KENNEWICK — Six months ago, an advocacy agency that serves mostly Spanish-speaking clients opened in the Tri-Cities.
Since then, Consejo Counseling & Referral Service has helped about 150 clients who have been victims of sexual assault, domestic violence and other crimes.
"The need is here," said Melinda Garcia, the agency's domestic violence advocate.
Consejo, which means advice in Spanish, has been providing victim services to Latinos and low-income families across Washington since 1978.
The agency, headquartered in Seattle, has nine offices in Western Washington, one in Yakima and was in Walla Walla before moving to the Tri-Cities in January.
Three advocates in the Kennewick office help clients with a variety of services, including obtaining anti-harassment and protection orders, completing crime victim compensation applications, and providing legal and health advocacy for victims of sexual assault and domestic violence.
Domestic violence victims account for a little more than half of the agency's clients, Garcia said. Her clients are men and women and cover all ages, from teenagers (who don't need parental consent to get services) to a woman in her early 50s. But, Garcia said, the majority are women, ages 19-30, who aren't married but were in long-term relationships and have children with their abusers.
Griselda Ocampo Meza fit that description and was one of Garcia's clients.
The 21-year-old Pasco mother of a 5-year-old boy was killed May 24 at her apartment. Her former boyfriend is accused of fatally stabbing her.
Ocampo Meza and Gregorio Luna Luna, 31, had been together for seven years, but she reportedly ended the relationship earlier this year and filed for a protection order against him in February.
Some clients are referred to Consejo through other community-based services or organizations, and some find their way to it on their own.
Consejo's advocates also do a lot of community outreach to let people know they are there and how they can help, Garcia said.
For domestic violence clients, she helps them petition the court for protection orders, talks to them about safety planning and provides options for steps they could take next.
"It's our job as advocates to explain the process, get them out of the situation to where they are safe, and help them, if we need to, to get to a shelter," Garcia said. "I give them options, but they are the ones making that choice."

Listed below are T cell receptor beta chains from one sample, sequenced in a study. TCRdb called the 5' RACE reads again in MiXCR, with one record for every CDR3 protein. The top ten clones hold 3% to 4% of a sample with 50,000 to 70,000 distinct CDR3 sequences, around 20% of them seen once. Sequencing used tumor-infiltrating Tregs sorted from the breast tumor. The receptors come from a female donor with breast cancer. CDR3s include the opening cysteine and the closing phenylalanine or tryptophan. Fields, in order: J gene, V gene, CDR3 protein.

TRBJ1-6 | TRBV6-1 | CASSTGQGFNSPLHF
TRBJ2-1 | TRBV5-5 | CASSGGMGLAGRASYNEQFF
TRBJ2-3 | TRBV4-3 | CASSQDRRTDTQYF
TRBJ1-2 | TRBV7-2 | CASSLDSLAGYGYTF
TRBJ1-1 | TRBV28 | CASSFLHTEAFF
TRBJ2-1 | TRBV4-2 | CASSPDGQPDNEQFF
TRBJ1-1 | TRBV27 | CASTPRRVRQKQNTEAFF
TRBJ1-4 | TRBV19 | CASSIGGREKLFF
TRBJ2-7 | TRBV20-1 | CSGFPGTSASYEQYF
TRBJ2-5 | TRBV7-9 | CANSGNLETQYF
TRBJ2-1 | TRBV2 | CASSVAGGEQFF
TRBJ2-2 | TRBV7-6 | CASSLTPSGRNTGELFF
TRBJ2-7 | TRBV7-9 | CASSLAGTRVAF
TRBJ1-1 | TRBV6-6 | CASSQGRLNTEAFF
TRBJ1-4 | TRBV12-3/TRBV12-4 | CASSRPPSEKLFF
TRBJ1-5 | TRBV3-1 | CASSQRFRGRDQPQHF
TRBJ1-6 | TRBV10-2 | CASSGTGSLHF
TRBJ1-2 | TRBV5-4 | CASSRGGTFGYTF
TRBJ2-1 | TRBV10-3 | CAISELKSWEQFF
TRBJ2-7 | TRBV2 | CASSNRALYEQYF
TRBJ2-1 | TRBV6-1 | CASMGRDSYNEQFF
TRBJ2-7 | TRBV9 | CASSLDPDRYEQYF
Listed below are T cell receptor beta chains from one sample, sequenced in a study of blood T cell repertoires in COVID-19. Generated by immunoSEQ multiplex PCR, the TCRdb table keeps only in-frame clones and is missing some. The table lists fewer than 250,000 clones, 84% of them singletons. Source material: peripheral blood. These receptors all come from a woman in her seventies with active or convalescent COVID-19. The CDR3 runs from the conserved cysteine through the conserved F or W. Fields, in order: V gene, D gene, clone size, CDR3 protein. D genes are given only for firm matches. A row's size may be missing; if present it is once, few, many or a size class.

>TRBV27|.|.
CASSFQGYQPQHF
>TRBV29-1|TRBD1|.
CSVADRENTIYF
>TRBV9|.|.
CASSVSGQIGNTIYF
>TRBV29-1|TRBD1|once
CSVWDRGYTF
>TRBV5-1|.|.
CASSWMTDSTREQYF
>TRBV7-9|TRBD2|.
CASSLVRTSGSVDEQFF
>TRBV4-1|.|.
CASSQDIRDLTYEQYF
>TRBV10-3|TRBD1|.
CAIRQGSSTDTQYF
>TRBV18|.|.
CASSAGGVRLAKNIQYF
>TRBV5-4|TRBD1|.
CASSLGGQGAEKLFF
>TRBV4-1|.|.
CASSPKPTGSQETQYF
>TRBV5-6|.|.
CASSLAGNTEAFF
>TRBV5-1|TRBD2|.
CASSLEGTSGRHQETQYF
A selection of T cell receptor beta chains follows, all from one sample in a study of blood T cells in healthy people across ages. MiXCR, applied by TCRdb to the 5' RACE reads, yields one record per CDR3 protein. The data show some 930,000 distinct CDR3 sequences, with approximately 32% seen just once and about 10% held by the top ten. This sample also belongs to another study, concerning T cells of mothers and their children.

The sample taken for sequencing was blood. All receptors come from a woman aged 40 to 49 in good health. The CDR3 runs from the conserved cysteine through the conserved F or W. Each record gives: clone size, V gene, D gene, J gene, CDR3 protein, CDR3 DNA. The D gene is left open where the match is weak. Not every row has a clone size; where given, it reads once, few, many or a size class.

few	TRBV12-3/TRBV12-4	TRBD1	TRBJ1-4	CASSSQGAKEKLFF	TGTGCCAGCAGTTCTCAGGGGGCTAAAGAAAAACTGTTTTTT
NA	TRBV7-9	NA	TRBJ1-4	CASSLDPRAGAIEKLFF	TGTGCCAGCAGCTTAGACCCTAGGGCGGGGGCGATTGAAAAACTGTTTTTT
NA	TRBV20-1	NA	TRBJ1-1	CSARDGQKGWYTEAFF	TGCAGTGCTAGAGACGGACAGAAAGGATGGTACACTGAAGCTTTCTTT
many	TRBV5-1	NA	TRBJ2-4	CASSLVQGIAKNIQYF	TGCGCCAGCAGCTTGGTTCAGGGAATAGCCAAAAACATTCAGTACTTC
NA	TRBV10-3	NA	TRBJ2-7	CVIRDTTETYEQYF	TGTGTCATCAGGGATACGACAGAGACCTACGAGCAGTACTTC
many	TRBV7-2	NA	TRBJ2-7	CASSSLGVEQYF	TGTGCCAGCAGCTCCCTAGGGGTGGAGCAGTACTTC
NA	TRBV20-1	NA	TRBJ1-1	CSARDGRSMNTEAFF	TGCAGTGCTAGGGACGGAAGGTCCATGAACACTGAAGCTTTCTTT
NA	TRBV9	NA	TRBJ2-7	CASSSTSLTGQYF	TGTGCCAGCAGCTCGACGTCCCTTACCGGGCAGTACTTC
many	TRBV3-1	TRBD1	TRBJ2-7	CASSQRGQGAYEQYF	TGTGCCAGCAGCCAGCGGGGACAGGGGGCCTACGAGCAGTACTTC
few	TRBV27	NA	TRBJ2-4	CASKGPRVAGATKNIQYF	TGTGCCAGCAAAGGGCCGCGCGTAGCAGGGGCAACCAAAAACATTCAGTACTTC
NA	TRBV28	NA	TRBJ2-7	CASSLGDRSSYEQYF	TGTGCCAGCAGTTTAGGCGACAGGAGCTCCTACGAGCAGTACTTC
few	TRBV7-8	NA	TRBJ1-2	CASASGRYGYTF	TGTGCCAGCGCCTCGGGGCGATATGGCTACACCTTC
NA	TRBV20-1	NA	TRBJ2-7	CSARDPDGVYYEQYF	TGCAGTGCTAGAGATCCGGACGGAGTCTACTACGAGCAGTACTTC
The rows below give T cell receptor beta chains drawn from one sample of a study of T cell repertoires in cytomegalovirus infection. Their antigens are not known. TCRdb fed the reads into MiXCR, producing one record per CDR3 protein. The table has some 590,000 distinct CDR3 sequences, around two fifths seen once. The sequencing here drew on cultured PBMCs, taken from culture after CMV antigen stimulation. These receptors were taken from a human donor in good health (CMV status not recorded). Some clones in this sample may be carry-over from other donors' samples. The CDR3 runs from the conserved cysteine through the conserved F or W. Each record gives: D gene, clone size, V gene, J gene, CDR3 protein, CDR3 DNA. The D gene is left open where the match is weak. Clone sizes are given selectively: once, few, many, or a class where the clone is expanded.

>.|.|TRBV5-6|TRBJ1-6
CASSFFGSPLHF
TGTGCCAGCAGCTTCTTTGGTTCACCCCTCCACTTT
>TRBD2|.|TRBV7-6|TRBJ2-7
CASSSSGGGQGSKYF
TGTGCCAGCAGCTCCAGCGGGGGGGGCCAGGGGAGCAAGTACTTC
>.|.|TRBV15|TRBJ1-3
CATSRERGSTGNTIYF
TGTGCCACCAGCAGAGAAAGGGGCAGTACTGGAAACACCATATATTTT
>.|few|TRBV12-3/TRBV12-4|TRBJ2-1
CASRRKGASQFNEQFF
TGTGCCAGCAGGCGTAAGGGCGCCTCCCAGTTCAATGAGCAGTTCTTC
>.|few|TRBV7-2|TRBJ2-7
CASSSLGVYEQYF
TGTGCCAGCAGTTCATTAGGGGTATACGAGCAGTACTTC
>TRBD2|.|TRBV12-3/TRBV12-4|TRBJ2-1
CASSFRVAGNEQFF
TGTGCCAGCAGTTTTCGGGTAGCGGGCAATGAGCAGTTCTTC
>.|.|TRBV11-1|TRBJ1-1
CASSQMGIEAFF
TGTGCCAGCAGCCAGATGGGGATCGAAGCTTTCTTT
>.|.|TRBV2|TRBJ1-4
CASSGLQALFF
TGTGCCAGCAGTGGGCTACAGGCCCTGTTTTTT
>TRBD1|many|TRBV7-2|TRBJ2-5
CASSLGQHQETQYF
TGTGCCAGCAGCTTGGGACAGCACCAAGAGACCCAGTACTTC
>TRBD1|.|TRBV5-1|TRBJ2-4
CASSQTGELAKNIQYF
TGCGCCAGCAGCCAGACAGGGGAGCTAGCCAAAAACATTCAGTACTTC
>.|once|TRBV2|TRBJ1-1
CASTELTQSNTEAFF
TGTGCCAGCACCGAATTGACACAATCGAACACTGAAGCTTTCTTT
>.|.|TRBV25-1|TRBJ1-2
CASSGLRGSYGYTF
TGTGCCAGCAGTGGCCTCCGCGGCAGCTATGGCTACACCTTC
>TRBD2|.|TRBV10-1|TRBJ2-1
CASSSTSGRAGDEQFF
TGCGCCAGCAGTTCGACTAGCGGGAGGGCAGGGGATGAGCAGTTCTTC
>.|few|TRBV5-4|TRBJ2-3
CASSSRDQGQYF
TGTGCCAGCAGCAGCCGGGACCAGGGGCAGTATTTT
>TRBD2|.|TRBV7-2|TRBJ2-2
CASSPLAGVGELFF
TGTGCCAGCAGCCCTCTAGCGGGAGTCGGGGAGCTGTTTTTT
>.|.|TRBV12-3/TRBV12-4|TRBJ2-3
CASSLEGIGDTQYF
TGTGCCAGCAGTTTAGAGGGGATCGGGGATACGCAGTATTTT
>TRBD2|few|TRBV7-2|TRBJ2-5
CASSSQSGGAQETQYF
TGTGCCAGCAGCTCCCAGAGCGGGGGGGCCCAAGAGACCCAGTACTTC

It's the same aid provided by Domestic Violence Services of Benton & Franklin Counties, but some clients may feel more comfortable seeking help from advocates who speak the same language.
A barrier many Consejo clients face initially is a fear to ask for help because they are in the country illegally. But Garcia said a victim's immigration status doesn't stop Consejo from helping them escape an abusive relationship.
"When we start to provide services to individuals, our goal is to empower them so they feel they have the confidence to do (what they need to do)," she said. "We guide them like a mother bird."
Consejo also runs peer support groups, though Garcia admits it's hard to get groups together because of the odd hours that people work. The groups, which have had as few as four victims and as many as nine, help victims learn they're not alone.
"They listen to other victims until they're able to feel comfortable enough to share their own feelings," Garcia said. "And what I always hear is, 'I thought I was the only one.' "
Many clients also are in the area without any family to lean on, so the friends they make in the support groups often become their family.
That's what happened with Ocampo Meza, who Garcia said had become good friends with the women in her support group. She was the youngest and the other women took on a protective role like a mother for her, Garcia said.
Garcia, who's been a domestic violence advocate for about six years, said Ocampo Meza was the first client she's had who was killed.
News of the young mother's death hit others in her support group hard, but Garcia said it also "made them stronger and pulled them closer together to help one another."
The tragedy also has brought in new clients.
"They say, 'I'm in the same situation and I saw what happened on the news. I don't want that to be me,' " Garcia said.